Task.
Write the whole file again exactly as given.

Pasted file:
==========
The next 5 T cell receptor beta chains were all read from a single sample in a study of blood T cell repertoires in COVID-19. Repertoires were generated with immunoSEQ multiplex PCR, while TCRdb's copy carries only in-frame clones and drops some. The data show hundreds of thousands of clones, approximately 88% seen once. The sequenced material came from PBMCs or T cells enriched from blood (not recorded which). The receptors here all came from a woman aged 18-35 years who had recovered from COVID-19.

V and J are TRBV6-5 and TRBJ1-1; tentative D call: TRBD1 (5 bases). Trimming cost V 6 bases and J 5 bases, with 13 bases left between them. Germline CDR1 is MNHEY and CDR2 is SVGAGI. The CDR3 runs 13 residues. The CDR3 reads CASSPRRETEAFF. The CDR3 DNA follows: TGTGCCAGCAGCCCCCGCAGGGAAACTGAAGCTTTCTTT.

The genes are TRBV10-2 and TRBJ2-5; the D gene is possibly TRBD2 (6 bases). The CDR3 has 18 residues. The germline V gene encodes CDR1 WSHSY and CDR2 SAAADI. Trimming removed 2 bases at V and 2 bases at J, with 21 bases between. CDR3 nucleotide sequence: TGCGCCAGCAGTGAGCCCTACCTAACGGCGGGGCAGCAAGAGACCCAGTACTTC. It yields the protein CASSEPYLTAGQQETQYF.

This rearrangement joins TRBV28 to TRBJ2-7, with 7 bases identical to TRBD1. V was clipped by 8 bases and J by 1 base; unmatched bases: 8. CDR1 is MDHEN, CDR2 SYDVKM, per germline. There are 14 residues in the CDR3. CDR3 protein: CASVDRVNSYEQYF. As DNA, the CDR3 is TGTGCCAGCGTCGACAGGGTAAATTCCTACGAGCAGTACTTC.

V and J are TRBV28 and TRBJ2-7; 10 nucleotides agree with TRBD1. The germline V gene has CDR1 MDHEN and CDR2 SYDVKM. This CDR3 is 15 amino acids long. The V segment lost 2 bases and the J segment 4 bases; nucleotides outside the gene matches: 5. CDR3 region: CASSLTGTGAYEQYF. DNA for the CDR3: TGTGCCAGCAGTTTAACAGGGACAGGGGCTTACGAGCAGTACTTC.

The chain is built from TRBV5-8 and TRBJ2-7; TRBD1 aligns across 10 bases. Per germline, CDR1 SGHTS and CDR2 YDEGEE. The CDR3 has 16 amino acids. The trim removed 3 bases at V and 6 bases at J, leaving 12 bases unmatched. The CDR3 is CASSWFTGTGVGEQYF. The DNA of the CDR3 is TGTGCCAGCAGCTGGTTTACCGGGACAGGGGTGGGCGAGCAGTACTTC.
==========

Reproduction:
The next 5 T cell receptor beta chains were all read from a single sample in a study of blood T cell repertoires in COVID-19. Repertoires were generated with immunoSEQ multiplex PCR, while TCRdb's copy carries only in-frame clones and drops some. The data show hundreds of thousands of clones, approximately 88% seen once. The sequenced material came from PBMCs or T cells enriched from blood (not recorded which). The receptors here all came from a woman aged 18-35 years who had recovered from COVID-19.

V and J are TRBV6-5 and TRBJ1-1; tentative D call: TRBD1 (5 bases). Trimming cost V 6 bases and J 5 bases, with 13 bases left between them. Germline CDR1 is MNHEY and CDR2 is SVGAGI. The CDR3 runs 13 residues. The CDR3 reads CASSPRRETEAFF. The CDR3 DNA follows: TGTGCCAGCAGCCCCCGCAGGGAAACTGAAGCTTTCTTT.

The genes are TRBV10-2 and TRBJ2-5; the D gene is possibly TRBD2 (6 bases). The CDR3 has 18 residues. The germline V gene encodes CDR1 WSHSY and CDR2 SAAADI. Trimming removed 2 bases at V and 2 bases at J, with 21 bases between. CDR3 nucleotide sequence: TGCGCCAGCAGTGAGCCCTACCTAACGGCGGGGCAGCAAGAGACCCAGTACTTC. It yields the protein CASSEPYLTAGQQETQYF.

This rearrangement joins TRBV28 to TRBJ2-7, with 7 bases identical to TRBD1. V was clipped by 8 bases and J by 1 base; unmatched bases: 8. CDR1 is MDHEN, CDR2 SYDVKM, per germline. There are 14 residues in the CDR3. CDR3 protein: CASVDRVNSYEQYF. As DNA, the CDR3 is TGTGCCAGCGTCGACAGGGTAAATTCCTACGAGCAGTACTTC.

V and J are TRBV28 and TRBJ2-7; 10 nucleotides agree with TRBD1. The germline V gene has CDR1 MDHEN and CDR2 SYDVKM. This CDR3 is 15 amino acids long. The V segment lost 2 bases and the J segment 4 bases; nucleotides outside the gene matches: 5. CDR3 region: CASSLTGTGAYEQYF. DNA for the CDR3: TGTGCCAGCAGTTTAACAGGGACAGGGGCTTACGAGCAGTACTTC.

The chain is built from TRBV5-8 and TRBJ2-7; TRBD1 aligns across 10 bases. Per germline, CDR1 SGHTS and CDR2 YDEGEE. The CDR3 has 16 amino acids. The trim removed 3 bases at V and 6 bases at J, leaving 12 bases unmatched. The CDR3 is CASSWFTGTGVGEQYF. The DNA of the CDR3 is TGTGCCAGCAGCTGGTTTACCGGGACAGGGGTGGGCGAGCAGTACTTC.